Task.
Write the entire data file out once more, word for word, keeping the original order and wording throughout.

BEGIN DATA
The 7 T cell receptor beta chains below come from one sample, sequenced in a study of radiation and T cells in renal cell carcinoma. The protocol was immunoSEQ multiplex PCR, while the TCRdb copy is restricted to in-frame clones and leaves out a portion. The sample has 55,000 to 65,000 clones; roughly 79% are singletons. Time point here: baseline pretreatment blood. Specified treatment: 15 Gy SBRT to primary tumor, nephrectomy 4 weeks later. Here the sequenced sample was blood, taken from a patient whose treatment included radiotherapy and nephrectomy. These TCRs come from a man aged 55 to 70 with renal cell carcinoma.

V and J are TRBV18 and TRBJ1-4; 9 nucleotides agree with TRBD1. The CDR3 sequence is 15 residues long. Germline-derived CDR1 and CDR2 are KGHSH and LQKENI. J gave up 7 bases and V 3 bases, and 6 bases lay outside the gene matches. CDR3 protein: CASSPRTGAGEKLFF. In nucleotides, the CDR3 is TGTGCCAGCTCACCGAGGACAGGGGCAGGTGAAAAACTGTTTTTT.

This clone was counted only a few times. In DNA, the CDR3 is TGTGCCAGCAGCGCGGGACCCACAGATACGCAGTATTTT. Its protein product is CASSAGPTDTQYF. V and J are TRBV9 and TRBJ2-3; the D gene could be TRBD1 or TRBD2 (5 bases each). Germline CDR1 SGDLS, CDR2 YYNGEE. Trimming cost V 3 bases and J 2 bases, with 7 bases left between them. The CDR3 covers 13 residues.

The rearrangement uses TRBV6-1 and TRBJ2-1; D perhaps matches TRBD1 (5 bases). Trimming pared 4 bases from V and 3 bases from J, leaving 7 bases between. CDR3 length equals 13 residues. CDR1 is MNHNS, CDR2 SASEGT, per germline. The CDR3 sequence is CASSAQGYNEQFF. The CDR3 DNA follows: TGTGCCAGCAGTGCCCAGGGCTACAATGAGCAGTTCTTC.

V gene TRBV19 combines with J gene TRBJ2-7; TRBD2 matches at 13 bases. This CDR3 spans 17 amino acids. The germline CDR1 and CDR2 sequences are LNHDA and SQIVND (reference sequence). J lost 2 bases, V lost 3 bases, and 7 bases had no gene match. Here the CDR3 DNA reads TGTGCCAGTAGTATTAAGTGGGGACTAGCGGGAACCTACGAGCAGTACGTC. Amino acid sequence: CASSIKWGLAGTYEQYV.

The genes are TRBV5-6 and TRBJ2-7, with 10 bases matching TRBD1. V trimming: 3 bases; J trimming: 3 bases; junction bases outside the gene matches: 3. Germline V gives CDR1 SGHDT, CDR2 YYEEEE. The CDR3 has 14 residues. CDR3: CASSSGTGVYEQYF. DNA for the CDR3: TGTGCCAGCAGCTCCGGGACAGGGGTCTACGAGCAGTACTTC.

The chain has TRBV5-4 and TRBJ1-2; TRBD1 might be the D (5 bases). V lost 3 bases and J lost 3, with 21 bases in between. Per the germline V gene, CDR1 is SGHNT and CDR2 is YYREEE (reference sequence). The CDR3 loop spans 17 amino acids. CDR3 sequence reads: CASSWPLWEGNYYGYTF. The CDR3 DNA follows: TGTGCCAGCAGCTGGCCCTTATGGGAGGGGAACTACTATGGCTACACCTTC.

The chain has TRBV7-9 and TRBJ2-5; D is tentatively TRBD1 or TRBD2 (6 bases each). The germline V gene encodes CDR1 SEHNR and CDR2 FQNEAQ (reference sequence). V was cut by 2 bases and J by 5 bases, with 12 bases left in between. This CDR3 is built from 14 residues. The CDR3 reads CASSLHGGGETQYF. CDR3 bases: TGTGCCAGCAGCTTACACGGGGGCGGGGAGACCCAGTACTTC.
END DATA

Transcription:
The 7 T cell receptor beta chains below come from one sample, sequenced in a study of radiation and T cells in renal cell carcinoma. The protocol was immunoSEQ multiplex PCR, while the TCRdb copy is restricted to in-frame clones and leaves out a portion. The sample has 55,000 to 65,000 clones; roughly 79% are singletons. Time point here: baseline pretreatment blood. Specified treatment: 15 Gy SBRT to primary tumor, nephrectomy 4 weeks later. Here the sequenced sample was blood, taken from a patient whose treatment included radiotherapy and nephrectomy. These TCRs come from a man aged 55 to 70 with renal cell carcinoma.

V and J are TRBV18 and TRBJ1-4; 9 nucleotides agree with TRBD1. The CDR3 sequence is 15 residues long. Germline-derived CDR1 and CDR2 are KGHSH and LQKENI. J gave up 7 bases and V 3 bases, and 6 bases lay outside the gene matches. CDR3 protein: CASSPRTGAGEKLFF. In nucleotides, the CDR3 is TGTGCCAGCTCACCGAGGACAGGGGCAGGTGAAAAACTGTTTTTT.

This clone was counted only a few times. In DNA, the CDR3 is TGTGCCAGCAGCGCGGGACCCACAGATACGCAGTATTTT. Its protein product is CASSAGPTDTQYF. V and J are TRBV9 and TRBJ2-3; the D gene could be TRBD1 or TRBD2 (5 bases each). Germline CDR1 SGDLS, CDR2 YYNGEE. Trimming cost V 3 bases and J 2 bases, with 7 bases left between them. The CDR3 covers 13 residues.

The rearrangement uses TRBV6-1 and TRBJ2-1; D perhaps matches TRBD1 (5 bases). Trimming pared 4 bases from V and 3 bases from J, leaving 7 bases between. CDR3 length equals 13 residues. CDR1 is MNHNS, CDR2 SASEGT, per germline. The CDR3 sequence is CASSAQGYNEQFF. The CDR3 DNA follows: TGTGCCAGCAGTGCCCAGGGCTACAATGAGCAGTTCTTC.

V gene TRBV19 combines with J gene TRBJ2-7; TRBD2 matches at 13 bases. This CDR3 spans 17 amino acids. The germline CDR1 and CDR2 sequences are LNHDA and SQIVND (reference sequence). J lost 2 bases, V lost 3 bases, and 7 bases had no gene match. Here the CDR3 DNA reads TGTGCCAGTAGTATTAAGTGGGGACTAGCGGGAACCTACGAGCAGTACGTC. Amino acid sequence: CASSIKWGLAGTYEQYV.

The genes are TRBV5-6 and TRBJ2-7, with 10 bases matching TRBD1. V trimming: 3 bases; J trimming: 3 bases; junction bases outside the gene matches: 3. Germline V gives CDR1 SGHDT, CDR2 YYEEEE. The CDR3 has 14 residues. CDR3: CASSSGTGVYEQYF. DNA for the CDR3: TGTGCCAGCAGCTCCGGGACAGGGGTCTACGAGCAGTACTTC.

The chain has TRBV5-4 and TRBJ1-2; TRBD1 might be the D (5 bases). V lost 3 bases and J lost 3, with 21 bases in between. Per the germline V gene, CDR1 is SGHNT and CDR2 is YYREEE (reference sequence). The CDR3 loop spans 17 amino acids. CDR3 sequence reads: CASSWPLWEGNYYGYTF. The CDR3 DNA follows: TGTGCCAGCAGCTGGCCCTTATGGGAGGGGAACTACTATGGCTACACCTTC.

The chain has TRBV7-9 and TRBJ2-5; D is tentatively TRBD1 or TRBD2 (6 bases each). The germline V gene encodes CDR1 SEHNR and CDR2 FQNEAQ (reference sequence). V was cut by 2 bases and J by 5 bases, with 12 bases left in between. This CDR3 is built from 14 residues. The CDR3 reads CASSLHGGGETQYF. CDR3 bases: TGTGCCAGCAGCTTACACGGGGGCGGGGAGACCCAGTACTTC.